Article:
Litigation funding has come under scrutiny after high profile cases saw successful plaintiffs ending up with nothing.
The Victorian Attorney-General Martin Pakula has asked the Victorian Law Reform Commission (VLRC) to review current regulation for litigation funding and to review state-funded financial assistance available to victims of family violence under the Victims of Crime Assistance Act 1996.
Legal fees can be a barrier to people seeking to access justice. Class actions are no exception to this. Currently, individuals who are unable to meet legal costs for court proceedings have two options. First, they can approach “no win no fee” firms, where the plaintiff incurs no fees in the case of a loss, and in the case of success, the firm receives a payout. This is generally not an option in the case of class actions, due to the enormous costs associated with them, which firms are unwilling to take on. The alternative option for plaintiffs lacking the resources to pay the legal fees is litigation funding.
Litigation funding is the process whereby a third party agrees to pay the plaintiff’s legal fees in return for a percentage of the damages awarded. In practice the funder can take anywhere between 40 to 50 per cent of damages and their amount is usually the first cut, with the lawyers next in line. Litigation funding has come under understandable scrutiny after a number of high profile cases saw successful plaintiffs ending up with nothing. In 2016, a class action brought by workers at Empire Rubber settled for $4.5 million with all of the proceeds going towards legal fees and litigation funders while the workers received nothing.
Currently, the Corporations Amendment Regulation 2012 (No 6) (Cth) requires litigation funders to have adequate measures in place to prevent conflicts of interest from arising. Some critics have noted that the current conflict of interest standard provides a very low level of protection for consumers. The VLRC has been asked whether there is scope for regulation of litigation funders to be increased. In the UK, for example, the Code of Conduct for Litigation Funders (2011) provides greater protection to consumers.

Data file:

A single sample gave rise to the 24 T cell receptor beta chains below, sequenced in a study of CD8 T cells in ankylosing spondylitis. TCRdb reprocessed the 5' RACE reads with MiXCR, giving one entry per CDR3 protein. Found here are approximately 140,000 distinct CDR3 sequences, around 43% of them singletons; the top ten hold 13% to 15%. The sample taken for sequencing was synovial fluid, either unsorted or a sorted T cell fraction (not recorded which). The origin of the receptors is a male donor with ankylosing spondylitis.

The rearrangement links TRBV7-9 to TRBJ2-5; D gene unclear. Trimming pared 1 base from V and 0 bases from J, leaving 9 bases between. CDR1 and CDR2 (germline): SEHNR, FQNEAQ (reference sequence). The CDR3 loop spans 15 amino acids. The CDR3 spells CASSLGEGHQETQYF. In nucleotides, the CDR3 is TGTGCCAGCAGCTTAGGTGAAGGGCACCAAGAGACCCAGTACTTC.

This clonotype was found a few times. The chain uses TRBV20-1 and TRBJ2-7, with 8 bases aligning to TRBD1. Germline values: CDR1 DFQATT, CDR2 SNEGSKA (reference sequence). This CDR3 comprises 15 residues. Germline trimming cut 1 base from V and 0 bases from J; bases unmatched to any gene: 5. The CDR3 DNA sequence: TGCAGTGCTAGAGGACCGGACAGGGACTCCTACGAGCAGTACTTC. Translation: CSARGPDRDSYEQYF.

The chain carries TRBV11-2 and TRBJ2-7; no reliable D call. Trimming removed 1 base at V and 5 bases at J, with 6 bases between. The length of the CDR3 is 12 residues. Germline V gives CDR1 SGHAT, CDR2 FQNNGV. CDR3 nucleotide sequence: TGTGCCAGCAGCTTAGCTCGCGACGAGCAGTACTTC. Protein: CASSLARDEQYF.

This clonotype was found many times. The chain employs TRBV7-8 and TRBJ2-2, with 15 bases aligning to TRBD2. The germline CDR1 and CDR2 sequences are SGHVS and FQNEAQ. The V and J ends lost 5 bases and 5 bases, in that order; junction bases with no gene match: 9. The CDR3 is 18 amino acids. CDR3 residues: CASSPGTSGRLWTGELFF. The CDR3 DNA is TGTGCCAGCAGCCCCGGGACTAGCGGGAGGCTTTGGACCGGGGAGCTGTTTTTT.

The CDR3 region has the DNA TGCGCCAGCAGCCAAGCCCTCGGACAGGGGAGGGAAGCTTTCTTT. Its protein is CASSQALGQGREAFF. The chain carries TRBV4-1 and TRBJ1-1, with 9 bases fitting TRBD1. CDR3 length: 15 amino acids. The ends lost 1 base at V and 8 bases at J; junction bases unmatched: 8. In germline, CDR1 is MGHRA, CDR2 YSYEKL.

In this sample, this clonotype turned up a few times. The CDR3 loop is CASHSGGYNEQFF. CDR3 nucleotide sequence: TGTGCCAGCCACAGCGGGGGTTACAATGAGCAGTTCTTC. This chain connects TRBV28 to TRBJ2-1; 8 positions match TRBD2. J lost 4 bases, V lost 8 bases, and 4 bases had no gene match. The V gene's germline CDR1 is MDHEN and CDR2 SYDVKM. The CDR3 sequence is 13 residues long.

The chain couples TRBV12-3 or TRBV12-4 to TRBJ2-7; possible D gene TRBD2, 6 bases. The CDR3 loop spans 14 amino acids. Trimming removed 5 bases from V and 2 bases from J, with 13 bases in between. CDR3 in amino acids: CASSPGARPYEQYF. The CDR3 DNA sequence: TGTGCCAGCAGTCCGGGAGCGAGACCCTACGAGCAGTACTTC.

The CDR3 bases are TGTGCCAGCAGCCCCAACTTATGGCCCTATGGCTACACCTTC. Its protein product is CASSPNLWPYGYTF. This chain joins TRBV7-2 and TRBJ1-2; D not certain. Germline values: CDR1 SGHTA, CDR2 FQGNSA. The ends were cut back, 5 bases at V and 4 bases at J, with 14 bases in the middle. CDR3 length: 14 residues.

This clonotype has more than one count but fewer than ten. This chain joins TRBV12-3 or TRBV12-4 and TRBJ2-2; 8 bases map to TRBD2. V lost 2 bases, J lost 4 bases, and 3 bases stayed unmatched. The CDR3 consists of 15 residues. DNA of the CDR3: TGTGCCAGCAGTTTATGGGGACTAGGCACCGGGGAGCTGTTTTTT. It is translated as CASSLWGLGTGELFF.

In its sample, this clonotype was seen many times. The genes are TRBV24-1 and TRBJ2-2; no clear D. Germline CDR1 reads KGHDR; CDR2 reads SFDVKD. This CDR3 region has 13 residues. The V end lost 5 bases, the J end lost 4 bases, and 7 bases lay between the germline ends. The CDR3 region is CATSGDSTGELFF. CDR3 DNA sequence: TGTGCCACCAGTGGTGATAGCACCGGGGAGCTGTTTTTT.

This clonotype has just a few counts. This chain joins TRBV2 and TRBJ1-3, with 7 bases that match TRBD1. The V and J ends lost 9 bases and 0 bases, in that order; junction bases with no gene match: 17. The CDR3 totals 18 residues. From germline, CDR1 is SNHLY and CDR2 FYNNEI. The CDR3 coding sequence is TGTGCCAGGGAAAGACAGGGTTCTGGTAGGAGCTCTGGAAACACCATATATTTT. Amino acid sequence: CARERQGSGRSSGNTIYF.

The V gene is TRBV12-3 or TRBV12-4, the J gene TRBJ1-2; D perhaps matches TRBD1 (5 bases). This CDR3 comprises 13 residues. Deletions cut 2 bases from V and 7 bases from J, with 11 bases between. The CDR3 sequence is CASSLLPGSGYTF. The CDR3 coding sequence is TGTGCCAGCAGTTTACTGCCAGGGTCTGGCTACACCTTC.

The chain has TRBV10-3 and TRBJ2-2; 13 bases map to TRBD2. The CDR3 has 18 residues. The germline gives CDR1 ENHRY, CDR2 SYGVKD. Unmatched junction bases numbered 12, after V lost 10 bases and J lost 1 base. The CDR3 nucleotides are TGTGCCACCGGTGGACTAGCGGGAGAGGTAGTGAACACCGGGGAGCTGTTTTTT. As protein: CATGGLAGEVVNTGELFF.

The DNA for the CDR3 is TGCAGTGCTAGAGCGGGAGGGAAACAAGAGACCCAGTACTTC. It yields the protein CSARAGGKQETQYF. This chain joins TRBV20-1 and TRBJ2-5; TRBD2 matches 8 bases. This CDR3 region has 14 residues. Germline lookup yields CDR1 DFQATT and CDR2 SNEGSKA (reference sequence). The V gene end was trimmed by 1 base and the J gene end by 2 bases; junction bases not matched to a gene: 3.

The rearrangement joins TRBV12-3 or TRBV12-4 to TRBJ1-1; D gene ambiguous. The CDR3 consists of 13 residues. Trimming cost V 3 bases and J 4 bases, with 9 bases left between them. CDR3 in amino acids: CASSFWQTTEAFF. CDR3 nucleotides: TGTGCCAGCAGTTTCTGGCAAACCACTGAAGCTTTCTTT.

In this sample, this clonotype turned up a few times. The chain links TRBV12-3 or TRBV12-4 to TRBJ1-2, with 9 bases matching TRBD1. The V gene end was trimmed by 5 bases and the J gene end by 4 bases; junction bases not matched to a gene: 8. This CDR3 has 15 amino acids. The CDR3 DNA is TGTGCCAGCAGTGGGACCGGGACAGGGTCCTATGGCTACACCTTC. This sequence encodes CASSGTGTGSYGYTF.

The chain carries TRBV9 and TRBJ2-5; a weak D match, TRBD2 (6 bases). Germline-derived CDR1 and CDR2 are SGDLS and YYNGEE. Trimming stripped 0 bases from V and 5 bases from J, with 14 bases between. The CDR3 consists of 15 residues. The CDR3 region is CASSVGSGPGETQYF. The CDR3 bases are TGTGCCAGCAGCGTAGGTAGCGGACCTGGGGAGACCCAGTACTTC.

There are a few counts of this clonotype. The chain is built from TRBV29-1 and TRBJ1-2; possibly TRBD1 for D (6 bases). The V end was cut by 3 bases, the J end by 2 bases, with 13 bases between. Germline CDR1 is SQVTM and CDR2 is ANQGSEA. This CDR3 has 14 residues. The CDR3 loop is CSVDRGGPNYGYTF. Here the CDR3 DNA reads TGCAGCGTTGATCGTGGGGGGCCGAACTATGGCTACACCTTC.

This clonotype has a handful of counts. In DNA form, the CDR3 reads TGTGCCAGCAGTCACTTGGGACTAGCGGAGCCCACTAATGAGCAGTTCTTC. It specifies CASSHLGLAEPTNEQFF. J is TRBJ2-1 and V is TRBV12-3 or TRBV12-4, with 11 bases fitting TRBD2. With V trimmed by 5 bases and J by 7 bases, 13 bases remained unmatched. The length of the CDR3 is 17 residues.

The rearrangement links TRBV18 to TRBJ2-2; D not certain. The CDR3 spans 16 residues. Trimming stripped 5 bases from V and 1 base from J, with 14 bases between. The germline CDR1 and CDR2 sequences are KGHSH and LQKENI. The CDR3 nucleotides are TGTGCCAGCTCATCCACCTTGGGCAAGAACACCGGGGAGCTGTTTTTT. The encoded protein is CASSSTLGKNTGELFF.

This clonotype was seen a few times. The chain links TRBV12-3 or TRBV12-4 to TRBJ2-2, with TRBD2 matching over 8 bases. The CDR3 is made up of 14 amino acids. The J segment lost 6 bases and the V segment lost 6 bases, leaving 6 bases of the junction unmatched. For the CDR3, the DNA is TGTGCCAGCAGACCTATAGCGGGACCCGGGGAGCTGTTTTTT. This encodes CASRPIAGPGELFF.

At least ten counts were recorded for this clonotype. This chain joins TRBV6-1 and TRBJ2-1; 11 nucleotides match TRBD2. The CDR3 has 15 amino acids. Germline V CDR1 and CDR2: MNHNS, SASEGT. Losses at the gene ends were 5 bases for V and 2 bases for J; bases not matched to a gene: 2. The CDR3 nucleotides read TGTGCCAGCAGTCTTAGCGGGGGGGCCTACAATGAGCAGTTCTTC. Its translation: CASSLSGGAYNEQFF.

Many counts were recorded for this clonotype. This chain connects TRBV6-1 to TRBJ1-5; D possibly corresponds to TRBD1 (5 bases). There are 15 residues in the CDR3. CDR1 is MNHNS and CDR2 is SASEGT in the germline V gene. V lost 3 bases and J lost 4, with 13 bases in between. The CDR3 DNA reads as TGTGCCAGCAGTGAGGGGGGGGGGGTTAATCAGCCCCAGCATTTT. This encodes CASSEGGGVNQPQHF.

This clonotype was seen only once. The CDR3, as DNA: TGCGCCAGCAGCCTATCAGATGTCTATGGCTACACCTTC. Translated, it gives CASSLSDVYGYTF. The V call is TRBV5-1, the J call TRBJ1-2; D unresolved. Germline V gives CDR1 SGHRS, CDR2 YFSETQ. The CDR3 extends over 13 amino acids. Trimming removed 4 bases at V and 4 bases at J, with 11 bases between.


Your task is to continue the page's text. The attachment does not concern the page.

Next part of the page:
Contingency fees operate in the same way as litigation funders, except the funder is the law firm. In Australia, contingency fees are banned. The Attorney-General has asked VLRC to report on whether the introduction of contingency fees could mitigate the issues presented by the practice of litigation funding.
The VLRC will report on litigation funding by 30 March 2018 and will seek submissions in mid-2017. More details are available at www.lawrefom.vic.gov.au.
Barriers to access for victims of family violence
The Victims of Crime Tribunal Scheme is a state-funded scheme under the Victims of Crime Assistance Act 1996 (Vic) aiming to provide assistance to victims of crime. The scheme has two branches: Victims of Crime Assistance Tribunal (VOCAT) and Victims Assistance Program (VAP).
VOCAT has the power to award assistance for funerals and medical expenses, loss of earnings and clothing. It also has the power to award special financial assistance in the form of a lump sum payment.
Eligibility for the scheme requires an applicant to be a victim of an “act of violence”. Submissions to the Royal Commission into Family Violence (2016) highlighted that family violence behaviours such as property damage and economic isolation are not captured by such a definition and are thus precluded from eligibility. The Royal Commission highlighted the complexity of family violence matters.
Under the Act, related criminal acts are treated as one act of violence. In the context of family violence, where violence can occur over a long period of time at the hands of the same offender, victims may receive a lump sum payment that is not representative of the trauma they have undergone.
The Victims Assistance Program was also created under the Victims of Crime Assistance Act. Eligibility for the program is much the same as for VOCAT. The processes for applying for both programs are completely separate and suggestions have been made that they be made into one cohesive program as in NSW.
The VLRC has been asked to review and report on these schemes by 31 January 2018, considering matters including the eligibility test and whether it should be expanded, whether the quantum of awards reflects the cumulative impact of family violence, the requirement to notify perpetrators, and the matters giving rise to refusal of application.
Consultations for this reference will begin soon and interested parties can find further information at www.lawreform.vic.gov.au.
This column is contributed by the VLRC. For further information ph 8608 7800 or see www.lawreform.vic.gov.au.